Despite the slumping economy and fast-changing financial markets caused by the COVID-19 pandemic, Bitcoin is up over 35% since the start of 2020 and is earning a strong reputation to be our new "digital gold".

Industry estimates suggest that around 197,576 tonnes of gold has been mined throughout history, with over two-thirds mined since 1950. At a price per ounce of $1,914 this puts the total market cap of gold at over $12 trillion. However, real estimates of above-ground gold in circulation is closer to $9.7 trillion. According to Elon Musk and others, we also have over $700 quintillion of gold in a number of asteroids if we could figure out how to mine them.

Institutional and retail investors are flocking to the flagship cryptocurrency at unprecedented levels, attracted to its fixed supply and deflationary attributes. Less than 21 million bitcoins will ever be created and just over 18.7 million are already in circulation. With 7.8 billion people and only 46 million millionaires, there's not even enough bitcoin to go around for every millionaire to own one. Retail investors seem eager to throw their stimulus checks to Bitcoin, and institutional funds like MicroStrategy are also buying Bitcoin at record pace ($425 million, to be exact). At the time of writing this draft, Bitcoin's market cap was close to $195 billion, about 50 times smaller than the market cap of gold.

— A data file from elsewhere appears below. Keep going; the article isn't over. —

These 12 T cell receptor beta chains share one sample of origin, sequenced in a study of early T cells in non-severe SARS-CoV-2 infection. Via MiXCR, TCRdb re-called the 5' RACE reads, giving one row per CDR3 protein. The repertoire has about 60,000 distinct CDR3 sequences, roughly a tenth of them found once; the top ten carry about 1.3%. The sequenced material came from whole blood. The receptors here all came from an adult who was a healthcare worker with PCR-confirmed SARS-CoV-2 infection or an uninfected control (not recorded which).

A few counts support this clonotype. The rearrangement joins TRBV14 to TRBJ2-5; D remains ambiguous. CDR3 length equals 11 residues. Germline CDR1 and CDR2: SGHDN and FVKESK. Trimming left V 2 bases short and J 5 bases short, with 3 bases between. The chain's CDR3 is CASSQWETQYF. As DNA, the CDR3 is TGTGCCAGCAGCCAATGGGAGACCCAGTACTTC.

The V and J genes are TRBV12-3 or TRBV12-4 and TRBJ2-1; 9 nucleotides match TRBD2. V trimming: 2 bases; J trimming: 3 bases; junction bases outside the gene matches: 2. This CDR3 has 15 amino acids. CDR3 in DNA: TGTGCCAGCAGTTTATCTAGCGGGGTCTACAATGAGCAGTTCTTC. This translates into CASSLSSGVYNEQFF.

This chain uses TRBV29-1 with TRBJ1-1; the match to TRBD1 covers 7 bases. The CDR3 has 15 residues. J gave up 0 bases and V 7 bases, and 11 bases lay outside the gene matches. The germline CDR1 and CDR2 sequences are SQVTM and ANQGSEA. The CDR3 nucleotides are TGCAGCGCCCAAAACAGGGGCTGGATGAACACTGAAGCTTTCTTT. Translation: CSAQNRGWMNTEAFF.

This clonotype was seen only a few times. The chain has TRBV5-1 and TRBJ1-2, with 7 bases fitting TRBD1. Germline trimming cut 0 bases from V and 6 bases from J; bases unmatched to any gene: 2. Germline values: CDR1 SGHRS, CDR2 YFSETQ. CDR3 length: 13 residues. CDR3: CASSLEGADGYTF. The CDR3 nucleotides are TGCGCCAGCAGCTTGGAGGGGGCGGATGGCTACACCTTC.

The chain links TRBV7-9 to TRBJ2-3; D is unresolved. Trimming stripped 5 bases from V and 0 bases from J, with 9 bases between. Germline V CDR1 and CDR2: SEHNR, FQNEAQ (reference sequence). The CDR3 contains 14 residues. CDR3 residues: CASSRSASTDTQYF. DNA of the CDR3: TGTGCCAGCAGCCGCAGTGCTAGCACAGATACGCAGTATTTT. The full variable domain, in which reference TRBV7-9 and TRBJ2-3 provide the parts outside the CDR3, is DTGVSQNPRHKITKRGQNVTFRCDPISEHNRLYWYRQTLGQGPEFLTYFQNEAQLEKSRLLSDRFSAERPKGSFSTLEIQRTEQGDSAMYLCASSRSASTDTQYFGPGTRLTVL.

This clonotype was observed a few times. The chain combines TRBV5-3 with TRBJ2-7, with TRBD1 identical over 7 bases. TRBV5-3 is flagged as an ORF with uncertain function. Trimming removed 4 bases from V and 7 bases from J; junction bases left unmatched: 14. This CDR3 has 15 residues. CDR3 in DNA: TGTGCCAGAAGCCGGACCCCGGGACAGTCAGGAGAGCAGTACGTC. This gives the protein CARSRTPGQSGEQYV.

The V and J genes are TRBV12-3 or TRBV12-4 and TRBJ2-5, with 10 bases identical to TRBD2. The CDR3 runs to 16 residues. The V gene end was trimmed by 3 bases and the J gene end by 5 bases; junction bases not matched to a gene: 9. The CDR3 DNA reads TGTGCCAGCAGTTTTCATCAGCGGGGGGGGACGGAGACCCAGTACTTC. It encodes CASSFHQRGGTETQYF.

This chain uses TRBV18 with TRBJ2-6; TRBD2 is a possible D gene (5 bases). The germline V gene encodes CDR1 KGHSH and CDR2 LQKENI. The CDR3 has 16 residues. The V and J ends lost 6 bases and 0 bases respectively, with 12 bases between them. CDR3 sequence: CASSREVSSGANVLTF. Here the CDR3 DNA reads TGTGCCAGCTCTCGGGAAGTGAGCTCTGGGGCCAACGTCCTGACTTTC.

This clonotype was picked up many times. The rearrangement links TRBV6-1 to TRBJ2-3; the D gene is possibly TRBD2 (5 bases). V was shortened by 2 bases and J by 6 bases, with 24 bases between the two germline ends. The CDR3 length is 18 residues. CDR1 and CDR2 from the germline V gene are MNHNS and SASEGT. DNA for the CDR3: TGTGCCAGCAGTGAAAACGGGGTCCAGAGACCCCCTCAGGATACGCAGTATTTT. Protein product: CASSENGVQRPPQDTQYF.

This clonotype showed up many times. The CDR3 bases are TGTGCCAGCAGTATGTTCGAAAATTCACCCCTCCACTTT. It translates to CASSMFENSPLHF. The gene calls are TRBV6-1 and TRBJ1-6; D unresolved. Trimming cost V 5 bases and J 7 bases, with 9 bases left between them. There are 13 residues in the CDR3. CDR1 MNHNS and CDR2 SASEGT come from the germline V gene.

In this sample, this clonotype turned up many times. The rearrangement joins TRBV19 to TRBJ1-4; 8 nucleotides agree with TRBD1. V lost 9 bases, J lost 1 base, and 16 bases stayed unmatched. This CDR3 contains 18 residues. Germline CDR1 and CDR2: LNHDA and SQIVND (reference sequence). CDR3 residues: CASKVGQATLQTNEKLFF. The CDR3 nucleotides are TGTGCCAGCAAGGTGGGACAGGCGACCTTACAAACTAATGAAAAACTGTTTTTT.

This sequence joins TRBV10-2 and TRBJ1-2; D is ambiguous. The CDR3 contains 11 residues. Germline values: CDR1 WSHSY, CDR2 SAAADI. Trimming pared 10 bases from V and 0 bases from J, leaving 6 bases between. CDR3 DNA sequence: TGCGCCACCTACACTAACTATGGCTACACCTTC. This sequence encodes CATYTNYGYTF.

The graphic below shows the rapidly increasing assets under management (AUM) for the Grayscale Bitcoin Trust (GBTC), along with similar upward trajectories in futures open interest and the price of gold. On a 52-week basis, Bitcoin is the most correlated to gold since 2010. Futures contracts were a key initial onramp for Bitcoin into the mainstream of asset classes when first launched in 2017. At the time, Bitcoin's price was trading on par with gold, but today the Bitcoin-to-gold price ratio is above 0.44, showing the premium for Bitcoin is steadily increasing despite such a volatile economic climate.

Every major indicator for Bitcoin is trending upward.

The U.S. exchange-traded funds (ETFs) for Bitcoin and other defi products are only a matter of time, allowing easier access by money managers as gold ETFs did in 2004. The way we see it, something significant needs to go wrong to reverse Bitcoin's mass adoption and price appreciation. Otherwise, we have already found our digital gold.